April 29, 2013
When confronted with criticism, it is easy, second nature even, to look around the room, your office or entire organization and conclude that the problem is with everyone else – certainly not with you.
It is much more comfortable, for instance, to determine that your management style, which by all accounts can be classified as micromanaging, isn’t the issue at all. Rather, the heart of the matter is your colleagues’ inability to do their jobs correctly sans heavy-handed supervision. In fact, upon reflection, you can fool yourself into believing that your micromanaging actually is a necessary motivational tactic and not a counterproductive nuisance.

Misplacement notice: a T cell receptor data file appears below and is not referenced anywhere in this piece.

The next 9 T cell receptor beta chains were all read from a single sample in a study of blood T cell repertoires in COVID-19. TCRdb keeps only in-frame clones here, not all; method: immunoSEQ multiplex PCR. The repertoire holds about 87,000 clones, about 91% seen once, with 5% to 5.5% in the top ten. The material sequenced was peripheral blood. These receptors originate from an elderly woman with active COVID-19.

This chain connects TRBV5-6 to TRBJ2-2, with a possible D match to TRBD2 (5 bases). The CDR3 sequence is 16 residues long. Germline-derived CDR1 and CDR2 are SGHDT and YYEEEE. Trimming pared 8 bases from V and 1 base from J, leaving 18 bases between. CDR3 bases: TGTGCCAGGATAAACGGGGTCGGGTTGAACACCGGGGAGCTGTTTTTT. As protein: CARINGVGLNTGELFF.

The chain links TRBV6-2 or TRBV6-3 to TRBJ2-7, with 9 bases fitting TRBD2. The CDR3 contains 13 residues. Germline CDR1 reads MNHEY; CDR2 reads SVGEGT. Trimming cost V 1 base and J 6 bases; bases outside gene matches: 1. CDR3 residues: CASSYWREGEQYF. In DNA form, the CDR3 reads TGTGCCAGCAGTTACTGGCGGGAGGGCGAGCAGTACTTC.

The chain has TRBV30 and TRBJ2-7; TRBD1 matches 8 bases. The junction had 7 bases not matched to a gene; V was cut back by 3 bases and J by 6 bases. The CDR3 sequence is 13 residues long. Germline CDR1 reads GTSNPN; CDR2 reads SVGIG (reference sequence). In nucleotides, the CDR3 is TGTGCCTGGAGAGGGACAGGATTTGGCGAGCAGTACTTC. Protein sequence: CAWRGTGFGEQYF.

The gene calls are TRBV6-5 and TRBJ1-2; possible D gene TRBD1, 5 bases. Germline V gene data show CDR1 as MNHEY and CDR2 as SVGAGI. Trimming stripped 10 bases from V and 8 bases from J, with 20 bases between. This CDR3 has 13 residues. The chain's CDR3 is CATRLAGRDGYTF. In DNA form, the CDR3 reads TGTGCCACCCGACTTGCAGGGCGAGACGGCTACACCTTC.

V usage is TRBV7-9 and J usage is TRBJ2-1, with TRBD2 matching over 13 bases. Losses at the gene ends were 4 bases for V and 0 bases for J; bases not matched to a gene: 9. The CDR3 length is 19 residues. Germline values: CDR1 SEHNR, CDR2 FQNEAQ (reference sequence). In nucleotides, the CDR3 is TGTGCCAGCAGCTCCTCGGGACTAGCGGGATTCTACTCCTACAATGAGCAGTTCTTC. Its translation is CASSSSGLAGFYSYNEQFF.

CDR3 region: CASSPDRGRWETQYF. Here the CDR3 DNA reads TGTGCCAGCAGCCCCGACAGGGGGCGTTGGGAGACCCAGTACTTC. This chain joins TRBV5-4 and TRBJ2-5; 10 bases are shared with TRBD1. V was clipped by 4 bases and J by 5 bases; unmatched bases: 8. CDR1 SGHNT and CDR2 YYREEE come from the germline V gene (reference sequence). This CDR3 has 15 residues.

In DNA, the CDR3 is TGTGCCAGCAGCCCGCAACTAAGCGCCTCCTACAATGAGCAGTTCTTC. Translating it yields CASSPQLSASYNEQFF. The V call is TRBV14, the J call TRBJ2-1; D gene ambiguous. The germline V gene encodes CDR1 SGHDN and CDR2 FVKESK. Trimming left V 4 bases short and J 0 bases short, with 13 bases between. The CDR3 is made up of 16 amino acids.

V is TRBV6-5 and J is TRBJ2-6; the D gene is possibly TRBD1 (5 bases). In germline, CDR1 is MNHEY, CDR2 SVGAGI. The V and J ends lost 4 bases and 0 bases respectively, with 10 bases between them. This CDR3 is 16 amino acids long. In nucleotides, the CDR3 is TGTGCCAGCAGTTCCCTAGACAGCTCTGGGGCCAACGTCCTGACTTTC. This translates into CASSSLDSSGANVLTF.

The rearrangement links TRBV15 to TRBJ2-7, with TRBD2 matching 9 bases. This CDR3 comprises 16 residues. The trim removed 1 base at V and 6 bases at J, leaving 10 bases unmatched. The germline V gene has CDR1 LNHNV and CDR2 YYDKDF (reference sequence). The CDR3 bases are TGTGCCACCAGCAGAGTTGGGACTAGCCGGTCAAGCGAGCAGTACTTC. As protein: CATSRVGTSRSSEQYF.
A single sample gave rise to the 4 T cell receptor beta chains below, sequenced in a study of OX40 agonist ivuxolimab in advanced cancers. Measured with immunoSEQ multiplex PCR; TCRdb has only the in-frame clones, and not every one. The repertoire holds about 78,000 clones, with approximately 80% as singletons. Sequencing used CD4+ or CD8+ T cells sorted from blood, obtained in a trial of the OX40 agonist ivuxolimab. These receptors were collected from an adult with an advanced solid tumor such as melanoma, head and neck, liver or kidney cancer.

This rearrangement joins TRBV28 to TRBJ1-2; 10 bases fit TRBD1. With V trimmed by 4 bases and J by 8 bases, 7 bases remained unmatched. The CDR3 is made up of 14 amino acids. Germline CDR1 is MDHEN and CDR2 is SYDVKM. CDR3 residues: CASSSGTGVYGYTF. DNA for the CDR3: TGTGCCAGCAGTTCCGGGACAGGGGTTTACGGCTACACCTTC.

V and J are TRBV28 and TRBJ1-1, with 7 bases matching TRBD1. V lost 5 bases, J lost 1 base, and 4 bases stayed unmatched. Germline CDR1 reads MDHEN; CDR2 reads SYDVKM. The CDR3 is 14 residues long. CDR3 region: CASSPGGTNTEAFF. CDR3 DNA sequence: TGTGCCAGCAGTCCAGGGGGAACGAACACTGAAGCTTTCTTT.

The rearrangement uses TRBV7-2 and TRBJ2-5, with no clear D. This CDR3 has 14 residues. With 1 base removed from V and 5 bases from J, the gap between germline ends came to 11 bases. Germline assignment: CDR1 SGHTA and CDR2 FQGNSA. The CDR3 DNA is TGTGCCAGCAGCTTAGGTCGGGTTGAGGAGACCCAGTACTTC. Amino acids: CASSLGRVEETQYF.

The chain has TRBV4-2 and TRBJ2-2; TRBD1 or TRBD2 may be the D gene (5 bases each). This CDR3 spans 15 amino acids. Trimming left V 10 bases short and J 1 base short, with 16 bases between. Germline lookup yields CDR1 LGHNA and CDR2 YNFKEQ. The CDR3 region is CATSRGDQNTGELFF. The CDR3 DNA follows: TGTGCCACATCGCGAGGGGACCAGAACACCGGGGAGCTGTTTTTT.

While rarely in fashion, finger pointing has long been the default mode for many. In contrast, acknowledgement and ownership have historically have been off-limits for all but a few brave souls. Looking in the mirror and declaring, “Change begins with me” takes chutzpah. And, like all great challenges, the reward for doing so is significant and manifests itself as professional excellence.
It is only by embracing, as opposed to deflecting, shortcomings, that you will be able to become a better legal practitioner. As long as you continue to cling to your habits, beliefs, and tried-and-true methods, you will keep getting more of the same – team members who make all the mistakes, colleagues who don’t work as hard as you do, and co-workers who “just don’t get it.”
The only way to eliminate the real problem and overcome professional hurdles is by recognizing that it’s not in fact them, it’s you.